In accordance with the Mormon saying, “As man is, God once was; as God is, man shall one day be,” God was once a man who exalted himself through Mormonism. He was given this planet as his domain. God and his nameless and unworshipped wife (in whom Mormon feminists have keen interest) gave birth to many spirit babies. The eldest child was Jesus. Lucifer (who is identified with Satan) was another child. God the Father asked for suggestions on how to redeem his spirit babies. Jesus and Lucifer offered suggestions, Jesus’ suggestion was accepted. Lucifer became Jesus’ jealous rival.

    Mormon prayers are always directed to the “Heavenly Father.” Note that Mormons are begotten by the Father before the existence of the world and are one in substance with the Father just as Jesus is. Jesus is just our eldest brother. Mormons never address prayers to Jesus or to the Holy Spirit. Mormons do not have the concept that we are artifacts of God and adopted through grace...(continued)

  2. Thank you for posting this. I had several neighbors who were morman that I still talk to as our children are friends and when listening to your show the other day I was at work and listening as carefully as I could but missed several things. Thanks again for posting this!

  3. More resources on the LDS Church:

    "Mormon America: The Power and the Promise" by Richard and Joan Ostling, veteran religion reporters. Non-LDS. This book is, I think, considered honest and fair-minded by both Mormons and their adversaries alike.

    "Encylopedia of Mormonism". The writers and editors are mostly BYU professors. Multi-volume, should be available at any public library. Also online at the BYU site.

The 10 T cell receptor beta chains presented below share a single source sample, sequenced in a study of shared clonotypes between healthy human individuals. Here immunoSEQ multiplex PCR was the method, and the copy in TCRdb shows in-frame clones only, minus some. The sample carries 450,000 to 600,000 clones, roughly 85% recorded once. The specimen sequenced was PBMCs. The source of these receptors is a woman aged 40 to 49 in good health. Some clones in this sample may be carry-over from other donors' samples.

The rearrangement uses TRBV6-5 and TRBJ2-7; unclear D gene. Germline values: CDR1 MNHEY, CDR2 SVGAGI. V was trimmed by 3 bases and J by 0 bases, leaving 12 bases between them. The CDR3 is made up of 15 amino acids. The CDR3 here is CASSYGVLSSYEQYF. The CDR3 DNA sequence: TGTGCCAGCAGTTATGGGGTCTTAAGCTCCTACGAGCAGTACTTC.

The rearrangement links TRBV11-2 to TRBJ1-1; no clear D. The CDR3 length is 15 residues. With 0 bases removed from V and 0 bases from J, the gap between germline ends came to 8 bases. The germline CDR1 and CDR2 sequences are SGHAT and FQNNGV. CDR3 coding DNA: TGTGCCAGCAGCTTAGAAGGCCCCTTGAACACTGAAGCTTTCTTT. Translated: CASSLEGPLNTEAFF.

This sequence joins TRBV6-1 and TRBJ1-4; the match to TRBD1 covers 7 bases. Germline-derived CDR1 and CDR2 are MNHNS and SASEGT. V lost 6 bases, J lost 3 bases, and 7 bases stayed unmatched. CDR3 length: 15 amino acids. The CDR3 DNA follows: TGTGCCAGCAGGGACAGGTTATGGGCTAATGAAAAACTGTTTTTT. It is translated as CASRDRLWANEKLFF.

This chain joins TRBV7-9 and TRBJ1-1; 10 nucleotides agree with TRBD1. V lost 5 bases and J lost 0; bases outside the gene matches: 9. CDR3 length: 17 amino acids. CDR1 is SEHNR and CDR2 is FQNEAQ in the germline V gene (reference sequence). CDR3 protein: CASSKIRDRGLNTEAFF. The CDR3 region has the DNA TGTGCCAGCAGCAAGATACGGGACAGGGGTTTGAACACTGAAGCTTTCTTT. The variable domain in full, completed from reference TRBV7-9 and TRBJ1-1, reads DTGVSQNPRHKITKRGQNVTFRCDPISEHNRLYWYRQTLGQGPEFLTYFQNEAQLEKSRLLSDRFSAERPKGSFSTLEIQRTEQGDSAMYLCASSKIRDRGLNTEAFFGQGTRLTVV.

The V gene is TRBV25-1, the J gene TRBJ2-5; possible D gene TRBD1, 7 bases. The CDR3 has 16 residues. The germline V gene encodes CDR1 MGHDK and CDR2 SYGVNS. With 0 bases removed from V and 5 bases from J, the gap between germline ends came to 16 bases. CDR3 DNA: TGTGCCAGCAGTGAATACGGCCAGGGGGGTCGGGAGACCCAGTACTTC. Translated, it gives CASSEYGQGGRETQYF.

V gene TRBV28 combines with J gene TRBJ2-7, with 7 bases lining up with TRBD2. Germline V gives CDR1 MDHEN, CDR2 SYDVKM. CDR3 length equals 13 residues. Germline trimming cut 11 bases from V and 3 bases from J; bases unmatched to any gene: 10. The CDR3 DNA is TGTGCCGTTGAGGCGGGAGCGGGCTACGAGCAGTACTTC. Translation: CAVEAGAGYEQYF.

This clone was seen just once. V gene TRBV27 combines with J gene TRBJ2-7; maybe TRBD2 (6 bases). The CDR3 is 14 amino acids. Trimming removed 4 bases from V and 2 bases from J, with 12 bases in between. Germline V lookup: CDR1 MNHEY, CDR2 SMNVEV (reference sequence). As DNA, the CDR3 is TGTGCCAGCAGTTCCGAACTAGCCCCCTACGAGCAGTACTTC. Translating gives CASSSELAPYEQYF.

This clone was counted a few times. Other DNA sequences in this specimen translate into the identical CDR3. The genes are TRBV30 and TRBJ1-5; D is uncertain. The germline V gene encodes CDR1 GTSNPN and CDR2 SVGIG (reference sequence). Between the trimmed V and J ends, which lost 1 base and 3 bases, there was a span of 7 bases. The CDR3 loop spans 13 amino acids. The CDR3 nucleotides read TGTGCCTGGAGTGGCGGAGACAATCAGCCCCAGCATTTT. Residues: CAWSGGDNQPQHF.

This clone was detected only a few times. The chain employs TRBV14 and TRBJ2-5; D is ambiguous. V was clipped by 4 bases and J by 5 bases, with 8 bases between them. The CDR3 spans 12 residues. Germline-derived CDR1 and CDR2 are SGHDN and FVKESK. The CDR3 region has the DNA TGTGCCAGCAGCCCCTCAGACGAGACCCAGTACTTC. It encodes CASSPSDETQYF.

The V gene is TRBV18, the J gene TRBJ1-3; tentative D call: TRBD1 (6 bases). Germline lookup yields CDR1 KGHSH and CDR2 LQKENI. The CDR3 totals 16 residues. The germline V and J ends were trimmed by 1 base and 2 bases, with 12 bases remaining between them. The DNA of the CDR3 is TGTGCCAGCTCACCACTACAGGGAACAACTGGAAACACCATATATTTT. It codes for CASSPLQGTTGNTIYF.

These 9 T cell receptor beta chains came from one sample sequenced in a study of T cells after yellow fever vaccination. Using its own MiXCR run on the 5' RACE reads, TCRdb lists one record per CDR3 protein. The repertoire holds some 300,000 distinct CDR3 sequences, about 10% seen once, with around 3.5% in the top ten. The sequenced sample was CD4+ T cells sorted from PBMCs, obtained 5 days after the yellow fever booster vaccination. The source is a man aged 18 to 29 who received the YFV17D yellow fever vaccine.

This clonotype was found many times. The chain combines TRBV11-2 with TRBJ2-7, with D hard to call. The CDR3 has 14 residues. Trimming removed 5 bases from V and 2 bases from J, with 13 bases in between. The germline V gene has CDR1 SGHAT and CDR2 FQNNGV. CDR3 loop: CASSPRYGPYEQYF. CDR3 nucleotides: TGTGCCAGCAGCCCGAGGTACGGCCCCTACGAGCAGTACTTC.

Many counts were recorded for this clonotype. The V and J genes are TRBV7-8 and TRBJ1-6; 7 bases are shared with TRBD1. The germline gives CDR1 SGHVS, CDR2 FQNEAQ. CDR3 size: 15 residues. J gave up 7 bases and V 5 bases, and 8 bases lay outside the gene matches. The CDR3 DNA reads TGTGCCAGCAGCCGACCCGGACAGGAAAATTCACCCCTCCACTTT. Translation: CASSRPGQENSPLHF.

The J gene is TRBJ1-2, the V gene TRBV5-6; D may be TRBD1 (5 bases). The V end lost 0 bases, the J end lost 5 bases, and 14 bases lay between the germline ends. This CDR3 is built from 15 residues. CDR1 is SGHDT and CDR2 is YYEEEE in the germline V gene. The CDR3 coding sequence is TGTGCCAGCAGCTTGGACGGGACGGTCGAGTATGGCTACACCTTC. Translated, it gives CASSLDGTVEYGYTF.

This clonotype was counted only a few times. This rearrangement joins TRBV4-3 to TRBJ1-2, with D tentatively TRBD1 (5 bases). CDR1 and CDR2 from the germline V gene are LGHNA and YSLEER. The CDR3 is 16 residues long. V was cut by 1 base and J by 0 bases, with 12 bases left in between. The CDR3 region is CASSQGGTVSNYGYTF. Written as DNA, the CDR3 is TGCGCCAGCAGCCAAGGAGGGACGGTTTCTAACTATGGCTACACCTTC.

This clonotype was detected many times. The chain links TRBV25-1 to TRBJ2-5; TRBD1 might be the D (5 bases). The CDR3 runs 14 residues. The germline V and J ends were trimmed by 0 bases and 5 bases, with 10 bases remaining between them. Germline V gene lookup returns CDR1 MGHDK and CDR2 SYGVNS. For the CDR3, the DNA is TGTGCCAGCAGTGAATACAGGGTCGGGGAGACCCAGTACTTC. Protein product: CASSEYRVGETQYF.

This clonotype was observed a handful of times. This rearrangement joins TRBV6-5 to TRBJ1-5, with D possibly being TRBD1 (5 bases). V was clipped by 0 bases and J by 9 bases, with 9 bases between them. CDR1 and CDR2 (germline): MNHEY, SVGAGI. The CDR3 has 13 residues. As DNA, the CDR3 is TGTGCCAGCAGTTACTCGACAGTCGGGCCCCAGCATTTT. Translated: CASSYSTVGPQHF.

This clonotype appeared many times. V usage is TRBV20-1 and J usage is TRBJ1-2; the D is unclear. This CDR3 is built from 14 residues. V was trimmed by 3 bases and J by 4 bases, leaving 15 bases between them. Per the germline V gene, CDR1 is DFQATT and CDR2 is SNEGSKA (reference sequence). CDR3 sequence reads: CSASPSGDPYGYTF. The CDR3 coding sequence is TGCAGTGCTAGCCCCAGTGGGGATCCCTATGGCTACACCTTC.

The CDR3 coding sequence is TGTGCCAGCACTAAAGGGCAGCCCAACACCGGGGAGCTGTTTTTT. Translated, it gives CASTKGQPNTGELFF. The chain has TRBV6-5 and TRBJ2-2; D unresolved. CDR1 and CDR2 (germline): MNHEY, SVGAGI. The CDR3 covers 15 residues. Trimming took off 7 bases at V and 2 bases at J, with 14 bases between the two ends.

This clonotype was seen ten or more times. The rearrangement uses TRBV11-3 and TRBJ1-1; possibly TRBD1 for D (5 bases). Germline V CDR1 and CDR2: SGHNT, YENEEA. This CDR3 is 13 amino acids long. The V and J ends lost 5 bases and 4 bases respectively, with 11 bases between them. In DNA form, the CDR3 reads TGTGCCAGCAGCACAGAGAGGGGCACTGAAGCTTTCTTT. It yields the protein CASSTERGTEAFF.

The doctrine that opens the space for Mormonism to emerge is that of the "Great Apostacy". This notion, not entirely orginal to Joseph Smith, is that the Apostolic Church derailed entirely at some point after the death of the last Apostle, in contradiction, of course, to Jesus' promises to the Church and other statements about the Church recorded in the New Testament. Early on, the date for the GA was usually set quite early. Now, however, the Council of Nicea is often the event noted in connection with the GA.

    Another fundamental problem underlying all this weirdness is the notion that "spirit is matter", recorded by Joseph Smith in "Doctrine and Covenants", which are part of LDS scripture. In essence, objectively speaking, Mormonism is therefore a form of materialist atheism, in that, for Mormons, there is no God truly worthy of the name, One who transcends the universe, Who exists apart from and independent of it. Here is something I wrote a while back concerning Roman Catholicism and Orthodoxy vs. Mormonism:


  4. Greg, I like your book suggestions better than something from the Tanners.

    The Tanners are famous for distorting the statements of past Mormon figures through creative use of ellipses. In the most egregious case, one of the Tanners' ellipses will encompass as much as two whole pages to accommodate their fishing expeditions for disconnected statements making Mormons look as bad as possible.

    For a detailed LDS rebuttal of "The Changing World of Mormonism" see here:


    Also Greg, I think calling Mormonism atheism is a little cheap.

    I could easily say the same thing about your religion and say that traditional Christianity seems more interested in worshiping a philosophical abstraction than a real being. But I'm not sure this really gets either of us anywhere.